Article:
“Six Fails Seven Tries, I Came Here because I Did Not Want to Die”

[imText1]North Korean defector boy Sol’s story has been spread through the internet touching many people’s hearts.

Sol’s real name is Byun Jong Hyuk of age 18. His story, a story of a North Korean boy who attempted his first defection when he was 12 years old, left indescribable impression in the readers’ hearts.

Byun, who The DailyNK met in September 8 started his talk by saying, “I came here because I did not want to die.”

Perhaps those who have never crossed the border between death and life would not understand his short yet so clear and earnest expressions. He did not say he came following his dream but because he did not want to die. How frugal and sincere his expression is!

He defected seven times and was arrested six times. He succeeded in setting his foot on the South Korean soil on his seventh attempt.

Byun became an active member of a youth employment education institute’s performance music team called, “Recycled (Things) Imagination Play Team.” While he was active, he wrote his personal story on the team’s internet homepage, and unexpectedly it started to receive attention.

He does not write about the difficulties he faces in the process of adjusting to the South Korean societies, which many defectors do no hesitate to talk about. In his stories, the readers discover how a boy makes himself of a person he wants to be. We could give him A+ for adjustment. It seemed as his unique survival skill.

The members of the “Recycled (Things) Imagination Play Team” make instruments with recycled things, play them with their body, and perform in the public for free. Byun says, “I felt like I was reborn when I made instruments and did performances.”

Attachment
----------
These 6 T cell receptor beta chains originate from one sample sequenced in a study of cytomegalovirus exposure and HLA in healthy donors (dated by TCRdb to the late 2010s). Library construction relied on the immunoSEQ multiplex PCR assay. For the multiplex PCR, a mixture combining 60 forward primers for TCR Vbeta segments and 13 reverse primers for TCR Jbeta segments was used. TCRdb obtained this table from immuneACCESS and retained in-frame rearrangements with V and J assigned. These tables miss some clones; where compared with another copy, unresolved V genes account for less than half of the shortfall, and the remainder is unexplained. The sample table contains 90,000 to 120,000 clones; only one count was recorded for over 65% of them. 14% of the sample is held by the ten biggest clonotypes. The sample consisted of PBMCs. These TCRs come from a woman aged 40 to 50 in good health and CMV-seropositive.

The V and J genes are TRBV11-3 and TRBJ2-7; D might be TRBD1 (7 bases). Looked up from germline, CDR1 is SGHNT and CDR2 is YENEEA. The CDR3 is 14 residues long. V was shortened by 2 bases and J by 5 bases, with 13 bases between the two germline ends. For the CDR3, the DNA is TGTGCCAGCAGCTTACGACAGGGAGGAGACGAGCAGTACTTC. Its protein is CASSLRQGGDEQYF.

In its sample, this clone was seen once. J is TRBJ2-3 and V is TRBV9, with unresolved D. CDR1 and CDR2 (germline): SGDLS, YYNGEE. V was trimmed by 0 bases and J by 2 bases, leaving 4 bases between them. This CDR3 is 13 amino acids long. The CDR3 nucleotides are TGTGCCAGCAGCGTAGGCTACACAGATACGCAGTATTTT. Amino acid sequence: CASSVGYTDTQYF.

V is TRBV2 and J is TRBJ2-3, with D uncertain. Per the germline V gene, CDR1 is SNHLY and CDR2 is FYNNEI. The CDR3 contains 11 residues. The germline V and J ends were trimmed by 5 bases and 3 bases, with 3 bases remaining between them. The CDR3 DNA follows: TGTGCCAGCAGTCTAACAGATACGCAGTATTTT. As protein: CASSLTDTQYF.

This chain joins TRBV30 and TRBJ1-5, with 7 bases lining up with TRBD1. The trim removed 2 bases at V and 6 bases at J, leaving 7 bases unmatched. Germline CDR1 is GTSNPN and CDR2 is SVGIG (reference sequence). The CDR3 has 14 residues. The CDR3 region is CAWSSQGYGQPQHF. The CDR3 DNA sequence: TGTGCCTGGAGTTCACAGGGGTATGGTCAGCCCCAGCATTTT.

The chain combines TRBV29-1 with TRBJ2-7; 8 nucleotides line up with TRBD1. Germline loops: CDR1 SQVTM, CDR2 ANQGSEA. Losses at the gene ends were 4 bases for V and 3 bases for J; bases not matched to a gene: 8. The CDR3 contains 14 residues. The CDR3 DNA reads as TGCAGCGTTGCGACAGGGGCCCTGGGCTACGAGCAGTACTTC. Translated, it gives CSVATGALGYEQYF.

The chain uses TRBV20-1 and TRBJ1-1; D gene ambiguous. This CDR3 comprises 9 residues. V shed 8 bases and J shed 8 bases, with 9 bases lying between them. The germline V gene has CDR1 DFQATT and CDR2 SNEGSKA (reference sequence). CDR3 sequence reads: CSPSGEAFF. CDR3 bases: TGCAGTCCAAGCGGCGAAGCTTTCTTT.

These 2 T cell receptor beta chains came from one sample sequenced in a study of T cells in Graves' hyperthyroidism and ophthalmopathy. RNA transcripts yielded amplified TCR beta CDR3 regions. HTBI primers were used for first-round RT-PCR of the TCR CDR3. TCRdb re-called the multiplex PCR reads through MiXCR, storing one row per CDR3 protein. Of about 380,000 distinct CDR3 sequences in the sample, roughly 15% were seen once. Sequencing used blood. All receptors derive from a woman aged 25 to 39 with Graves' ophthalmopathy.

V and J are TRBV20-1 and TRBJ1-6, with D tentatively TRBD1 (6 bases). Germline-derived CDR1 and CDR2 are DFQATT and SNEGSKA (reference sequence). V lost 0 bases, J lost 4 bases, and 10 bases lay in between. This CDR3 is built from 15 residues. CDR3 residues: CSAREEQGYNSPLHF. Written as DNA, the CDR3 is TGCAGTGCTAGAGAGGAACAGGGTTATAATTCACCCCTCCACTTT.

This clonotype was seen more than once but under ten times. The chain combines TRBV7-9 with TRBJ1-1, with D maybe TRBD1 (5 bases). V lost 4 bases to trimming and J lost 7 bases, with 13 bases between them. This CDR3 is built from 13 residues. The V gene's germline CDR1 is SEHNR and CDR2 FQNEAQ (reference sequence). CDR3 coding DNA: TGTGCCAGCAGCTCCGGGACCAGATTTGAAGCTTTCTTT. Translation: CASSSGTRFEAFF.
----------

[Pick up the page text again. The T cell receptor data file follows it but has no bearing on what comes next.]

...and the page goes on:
Byun’s childhood was a continuation of hardships. His parents divorced. He spent entire weeks starving with only drinking water. She stole food from farms. When he was caught he was beat up almost to death.

▲ Byun Jong Hyuk performancing

Back to North Korean for His Little Brother

Byun crossed the border for the first time when he was twelve years old. Although he was alone, he says he was no afraid. He went to China, then he went back to North Korea to bring his brother out.

In China, Byun and his brother lived in an orphanage. Then Byun attempted return to North Korea to meet his older sister. On the way, he got arrested by the Chinese police. His younger brother escaped from orphanage alone, and was never heard of since then.

Byun says the only motivation for him to return to North Korea despite the fear of arrest and forced repatriation was longings for his family.

Byun’s eyes soon became teary when he mentioned his brother. “I was not going to talk about my brother because it hurts me so much. I regret so much about how I did not treat him nicely while we were still living together.”

He soon recovered his emotions by saying, “I know that he is alive somewhere. We will meet someday without a doubt.”

My Survival Skill, Audacity

With his brother in his heart, he made into South Korea after all sorts of hardships. “It was the best moment of life when I stepped my foot on the land I dreamed of for so long.”

When asked about his life in South Korea, “I adjust well wherever I go, so I don’t have much difficulties. Above all, what I like the most is the fact that I do not have to live in fear of arrest like when I was in China.”

Byun says he has part time job at a gas station. “People who works with me do not know that I am from North Korea. It is not like I tried to hide it, but I don’t feel obligated to tell them. It recently started this job, and I think it will be a god experience for me.”

Byun is planning to enroll at a school run by a church organization this October. When asked whether he will not feel lonely since he would have to live alone, he answered, “I do not worry about that. I will go and all I want to do is study hard.”

“After I pass the national high school equivalent level exam, I would like to attend theological school. My dream until now was to become a singer. I do not know my real talent, but I will try my best.”

We sincerely wish many other defector youth could share Byun’s blunt energy (in Korean terms, “audacity”).

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